A long, long time ago (in the summer of 1984) I wrote a Smalltalk-80 Virtual Machine in C (copious detail here). It was my M.Sc. project at the University of Manchester. I had never written any Smalltalk code before then, nor used a Smalltalk system, but I had read the August 1981 issue of Byte , a special issue on Smalltalk (which I still own). By pure coincidence it was the first issue of Byte I'd ever purchased. I had to figure out how to write the VM from the Smalltalk-80 books, especially the "Blue Book" and the "Green Book", and the documentation that accompanied the Xerox Smalltalk-80 image. My supervisor, Steve Holden, had visited PARC and seen Smalltalk running, and ordered a copy of the image. I knew nobody else who had ever seen the system, or had written a program in it. Few people I knew outside of Steve's course had even heard of it, or of "object-oriented programming".
I started the project in April of 1984. Due to various bureaucratic obstacles (mainly, getting a British University to write a dollar cheque in advance) the image did not arrive until I was almost done, in Dec of 1984 (it was distributed on 1/2" tape, sent by surface mail). However, the description in the Blue Book was almost complete, and it only took a few weeks with the image documentation to finish the job and start up Smalltalk-80 for the first time. A diary I kept of the development is here. The VM sources are here.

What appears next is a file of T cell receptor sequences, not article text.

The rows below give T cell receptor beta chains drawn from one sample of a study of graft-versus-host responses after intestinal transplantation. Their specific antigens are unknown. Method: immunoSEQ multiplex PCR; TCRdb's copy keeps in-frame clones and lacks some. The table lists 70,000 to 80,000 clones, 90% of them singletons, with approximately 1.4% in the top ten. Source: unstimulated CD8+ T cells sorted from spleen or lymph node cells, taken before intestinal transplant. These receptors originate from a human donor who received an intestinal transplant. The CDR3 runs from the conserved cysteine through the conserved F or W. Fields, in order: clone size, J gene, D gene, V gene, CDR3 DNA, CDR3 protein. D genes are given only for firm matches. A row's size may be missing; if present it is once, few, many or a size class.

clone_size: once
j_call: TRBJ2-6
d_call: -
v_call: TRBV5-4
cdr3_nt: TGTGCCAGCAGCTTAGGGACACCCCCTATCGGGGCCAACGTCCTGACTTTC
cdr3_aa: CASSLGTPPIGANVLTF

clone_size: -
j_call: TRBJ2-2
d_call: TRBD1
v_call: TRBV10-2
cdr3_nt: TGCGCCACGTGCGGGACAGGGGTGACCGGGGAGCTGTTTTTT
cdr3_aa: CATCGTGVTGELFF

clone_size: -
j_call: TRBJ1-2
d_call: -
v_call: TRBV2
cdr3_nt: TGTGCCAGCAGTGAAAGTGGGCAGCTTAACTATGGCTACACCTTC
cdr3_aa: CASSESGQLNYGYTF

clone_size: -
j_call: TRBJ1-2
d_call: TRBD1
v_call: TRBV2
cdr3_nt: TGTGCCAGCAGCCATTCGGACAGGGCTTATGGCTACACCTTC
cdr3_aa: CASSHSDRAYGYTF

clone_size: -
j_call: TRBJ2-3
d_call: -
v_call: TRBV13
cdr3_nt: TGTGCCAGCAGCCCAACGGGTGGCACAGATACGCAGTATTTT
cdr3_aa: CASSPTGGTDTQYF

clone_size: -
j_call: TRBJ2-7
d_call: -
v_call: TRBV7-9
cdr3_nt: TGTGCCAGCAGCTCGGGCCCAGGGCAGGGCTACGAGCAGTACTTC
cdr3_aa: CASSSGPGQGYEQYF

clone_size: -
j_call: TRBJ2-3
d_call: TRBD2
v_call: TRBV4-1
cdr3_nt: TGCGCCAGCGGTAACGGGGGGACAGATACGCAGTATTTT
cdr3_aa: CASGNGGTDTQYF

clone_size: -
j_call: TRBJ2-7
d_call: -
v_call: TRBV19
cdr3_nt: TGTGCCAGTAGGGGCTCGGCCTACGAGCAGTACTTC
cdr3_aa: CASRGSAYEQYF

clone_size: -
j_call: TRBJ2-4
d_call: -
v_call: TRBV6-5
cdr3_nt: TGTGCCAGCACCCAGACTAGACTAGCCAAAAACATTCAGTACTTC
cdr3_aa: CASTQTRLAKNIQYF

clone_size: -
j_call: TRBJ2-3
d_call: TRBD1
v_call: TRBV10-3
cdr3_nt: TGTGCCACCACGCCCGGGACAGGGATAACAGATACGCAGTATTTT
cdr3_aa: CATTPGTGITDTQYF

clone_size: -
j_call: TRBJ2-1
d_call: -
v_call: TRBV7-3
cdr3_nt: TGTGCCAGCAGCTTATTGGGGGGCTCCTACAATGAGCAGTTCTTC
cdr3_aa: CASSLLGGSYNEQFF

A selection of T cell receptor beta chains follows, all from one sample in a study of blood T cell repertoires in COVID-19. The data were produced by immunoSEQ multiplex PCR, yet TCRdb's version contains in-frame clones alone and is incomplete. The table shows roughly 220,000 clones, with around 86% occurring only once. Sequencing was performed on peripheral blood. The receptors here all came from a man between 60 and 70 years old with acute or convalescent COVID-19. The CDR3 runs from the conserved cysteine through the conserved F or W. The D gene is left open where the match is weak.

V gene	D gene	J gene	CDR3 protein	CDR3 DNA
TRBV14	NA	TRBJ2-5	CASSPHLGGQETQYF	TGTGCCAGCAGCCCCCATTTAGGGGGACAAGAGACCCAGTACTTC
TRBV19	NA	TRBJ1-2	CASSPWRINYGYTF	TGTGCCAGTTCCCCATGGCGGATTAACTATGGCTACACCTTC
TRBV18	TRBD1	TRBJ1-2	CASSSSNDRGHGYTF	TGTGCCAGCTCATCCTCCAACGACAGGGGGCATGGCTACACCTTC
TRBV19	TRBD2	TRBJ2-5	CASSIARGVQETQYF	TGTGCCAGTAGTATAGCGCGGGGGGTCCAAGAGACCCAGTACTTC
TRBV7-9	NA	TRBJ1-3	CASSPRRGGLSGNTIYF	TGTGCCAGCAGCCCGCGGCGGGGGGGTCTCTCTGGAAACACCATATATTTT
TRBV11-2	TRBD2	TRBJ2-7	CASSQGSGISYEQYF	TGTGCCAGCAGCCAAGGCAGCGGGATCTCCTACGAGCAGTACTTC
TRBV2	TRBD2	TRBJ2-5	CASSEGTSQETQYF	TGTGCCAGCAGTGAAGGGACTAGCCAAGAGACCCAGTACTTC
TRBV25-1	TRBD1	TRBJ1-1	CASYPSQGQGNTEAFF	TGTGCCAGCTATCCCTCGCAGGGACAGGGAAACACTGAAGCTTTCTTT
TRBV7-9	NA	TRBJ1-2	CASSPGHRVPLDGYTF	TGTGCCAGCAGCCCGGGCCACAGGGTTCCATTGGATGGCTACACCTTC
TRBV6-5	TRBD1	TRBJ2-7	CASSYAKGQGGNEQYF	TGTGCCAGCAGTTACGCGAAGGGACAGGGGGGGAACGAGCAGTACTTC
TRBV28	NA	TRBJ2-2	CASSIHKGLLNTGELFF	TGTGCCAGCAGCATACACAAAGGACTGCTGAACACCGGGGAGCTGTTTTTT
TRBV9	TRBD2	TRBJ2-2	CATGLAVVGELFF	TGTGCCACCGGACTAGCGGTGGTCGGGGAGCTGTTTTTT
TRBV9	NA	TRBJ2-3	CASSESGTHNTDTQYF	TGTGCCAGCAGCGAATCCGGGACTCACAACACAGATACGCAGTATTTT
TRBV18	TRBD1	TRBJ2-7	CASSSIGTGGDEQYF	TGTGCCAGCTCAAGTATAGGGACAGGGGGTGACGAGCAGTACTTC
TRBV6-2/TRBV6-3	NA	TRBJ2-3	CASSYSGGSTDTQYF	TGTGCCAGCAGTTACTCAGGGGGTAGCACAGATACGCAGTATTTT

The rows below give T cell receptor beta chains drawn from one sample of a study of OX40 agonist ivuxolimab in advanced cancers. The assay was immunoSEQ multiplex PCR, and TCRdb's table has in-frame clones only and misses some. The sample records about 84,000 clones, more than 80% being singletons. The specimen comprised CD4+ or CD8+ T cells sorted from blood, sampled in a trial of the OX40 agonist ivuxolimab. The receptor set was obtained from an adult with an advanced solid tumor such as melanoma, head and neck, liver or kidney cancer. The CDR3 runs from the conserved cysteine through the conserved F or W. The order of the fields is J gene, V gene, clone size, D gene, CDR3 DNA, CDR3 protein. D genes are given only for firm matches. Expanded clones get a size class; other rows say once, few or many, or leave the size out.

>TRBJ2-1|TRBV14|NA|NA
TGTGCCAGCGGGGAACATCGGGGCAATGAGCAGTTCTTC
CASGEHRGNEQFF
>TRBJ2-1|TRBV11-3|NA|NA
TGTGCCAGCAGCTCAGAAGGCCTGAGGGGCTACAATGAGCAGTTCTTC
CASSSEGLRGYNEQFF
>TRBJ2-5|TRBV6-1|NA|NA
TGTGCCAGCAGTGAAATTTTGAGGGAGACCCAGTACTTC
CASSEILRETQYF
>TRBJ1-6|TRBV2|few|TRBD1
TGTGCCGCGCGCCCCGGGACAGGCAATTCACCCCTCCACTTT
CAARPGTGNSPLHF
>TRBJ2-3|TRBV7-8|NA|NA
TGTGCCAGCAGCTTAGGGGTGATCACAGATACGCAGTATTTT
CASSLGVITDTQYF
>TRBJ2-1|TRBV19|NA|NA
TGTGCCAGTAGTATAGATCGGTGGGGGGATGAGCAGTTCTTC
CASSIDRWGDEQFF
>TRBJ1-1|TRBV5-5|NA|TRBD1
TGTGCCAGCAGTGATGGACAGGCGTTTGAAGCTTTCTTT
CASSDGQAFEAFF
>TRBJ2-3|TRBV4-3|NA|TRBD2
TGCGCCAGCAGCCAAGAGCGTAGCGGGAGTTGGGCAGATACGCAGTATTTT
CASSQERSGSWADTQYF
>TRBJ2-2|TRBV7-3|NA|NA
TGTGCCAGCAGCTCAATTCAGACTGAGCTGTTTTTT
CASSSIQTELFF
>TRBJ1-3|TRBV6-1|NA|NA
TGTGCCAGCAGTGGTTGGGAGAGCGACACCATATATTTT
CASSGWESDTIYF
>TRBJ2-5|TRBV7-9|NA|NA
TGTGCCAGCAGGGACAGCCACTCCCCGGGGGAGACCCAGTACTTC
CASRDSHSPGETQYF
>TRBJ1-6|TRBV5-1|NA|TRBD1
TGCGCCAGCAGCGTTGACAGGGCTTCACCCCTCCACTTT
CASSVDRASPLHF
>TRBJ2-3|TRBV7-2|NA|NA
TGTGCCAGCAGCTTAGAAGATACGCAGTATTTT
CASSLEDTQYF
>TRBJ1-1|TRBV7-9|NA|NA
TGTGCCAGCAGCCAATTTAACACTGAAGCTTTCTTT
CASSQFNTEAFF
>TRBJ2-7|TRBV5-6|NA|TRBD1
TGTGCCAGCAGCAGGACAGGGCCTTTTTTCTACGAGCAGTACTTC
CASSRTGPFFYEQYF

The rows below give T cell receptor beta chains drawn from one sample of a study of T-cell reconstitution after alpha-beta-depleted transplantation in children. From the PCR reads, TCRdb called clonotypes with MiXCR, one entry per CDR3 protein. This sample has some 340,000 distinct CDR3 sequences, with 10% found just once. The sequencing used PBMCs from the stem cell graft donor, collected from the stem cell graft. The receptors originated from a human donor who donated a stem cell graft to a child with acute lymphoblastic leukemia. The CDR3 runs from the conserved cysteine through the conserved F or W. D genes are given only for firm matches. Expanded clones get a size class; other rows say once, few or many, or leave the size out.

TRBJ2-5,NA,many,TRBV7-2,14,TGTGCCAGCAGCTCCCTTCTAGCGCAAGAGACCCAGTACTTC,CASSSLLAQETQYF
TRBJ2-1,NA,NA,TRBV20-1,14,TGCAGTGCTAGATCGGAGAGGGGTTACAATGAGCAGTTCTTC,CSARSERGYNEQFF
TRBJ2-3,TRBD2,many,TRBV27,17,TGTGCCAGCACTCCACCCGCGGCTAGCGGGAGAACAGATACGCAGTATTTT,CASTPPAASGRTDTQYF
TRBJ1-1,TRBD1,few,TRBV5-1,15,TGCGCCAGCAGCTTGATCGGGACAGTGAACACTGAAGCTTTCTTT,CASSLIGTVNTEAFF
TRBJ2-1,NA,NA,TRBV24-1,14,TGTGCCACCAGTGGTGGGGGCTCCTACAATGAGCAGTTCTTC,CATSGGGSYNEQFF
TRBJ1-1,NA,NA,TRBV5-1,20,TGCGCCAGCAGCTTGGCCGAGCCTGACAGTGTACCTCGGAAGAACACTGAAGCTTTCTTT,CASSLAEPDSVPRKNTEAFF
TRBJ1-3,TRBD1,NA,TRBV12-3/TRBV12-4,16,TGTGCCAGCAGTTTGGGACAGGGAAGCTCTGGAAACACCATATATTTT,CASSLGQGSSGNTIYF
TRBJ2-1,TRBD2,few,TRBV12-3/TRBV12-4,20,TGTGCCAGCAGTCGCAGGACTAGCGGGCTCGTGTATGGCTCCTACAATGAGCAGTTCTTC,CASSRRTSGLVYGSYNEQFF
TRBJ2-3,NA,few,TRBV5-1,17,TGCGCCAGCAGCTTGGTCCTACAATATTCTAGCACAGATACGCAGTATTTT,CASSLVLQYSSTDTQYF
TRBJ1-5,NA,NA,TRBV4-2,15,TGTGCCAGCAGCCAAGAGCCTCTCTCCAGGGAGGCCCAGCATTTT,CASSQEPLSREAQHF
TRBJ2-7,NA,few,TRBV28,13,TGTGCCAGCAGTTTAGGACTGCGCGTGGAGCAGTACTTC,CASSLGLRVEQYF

The experience of studying the Smalltalk-80 books, writing the VM, and using the system, was, to coin a phrase, life-changing.
More than 10 years later, I was asked by John Maloney of the Squeak group (with whom I'd worked on Self at Sun) whether I'd give the Squeak group the Smalltalk sources I'd keyed in, as apparently the original sources were lost. Giving my files to that group, which included some of the core members of the Smalltalk-80 group, felt to me like returning those sources back to their home, and along the way repaying a tiny fraction of the huge intellectual debt I owed.
I'm pleased to see that, 10 years further on, there appears to be another re-awakening of interest in Smalltalk, and that a new generation of programmers will get to experience the pleasure of studying a system that, to paraphrase Tony Hoare, is still a great improvement on (most of) its successors.
In that spirit, I am making the re-keyed Smalltalk VM sources available here. The contents of the original Xerox virtual image tape are here (I don't have the original st80.changes file but it only had a single line of text anyhow) and a scan of the accompanying booklet is here. Thanks to Dan Ingalls for supplying the sources file.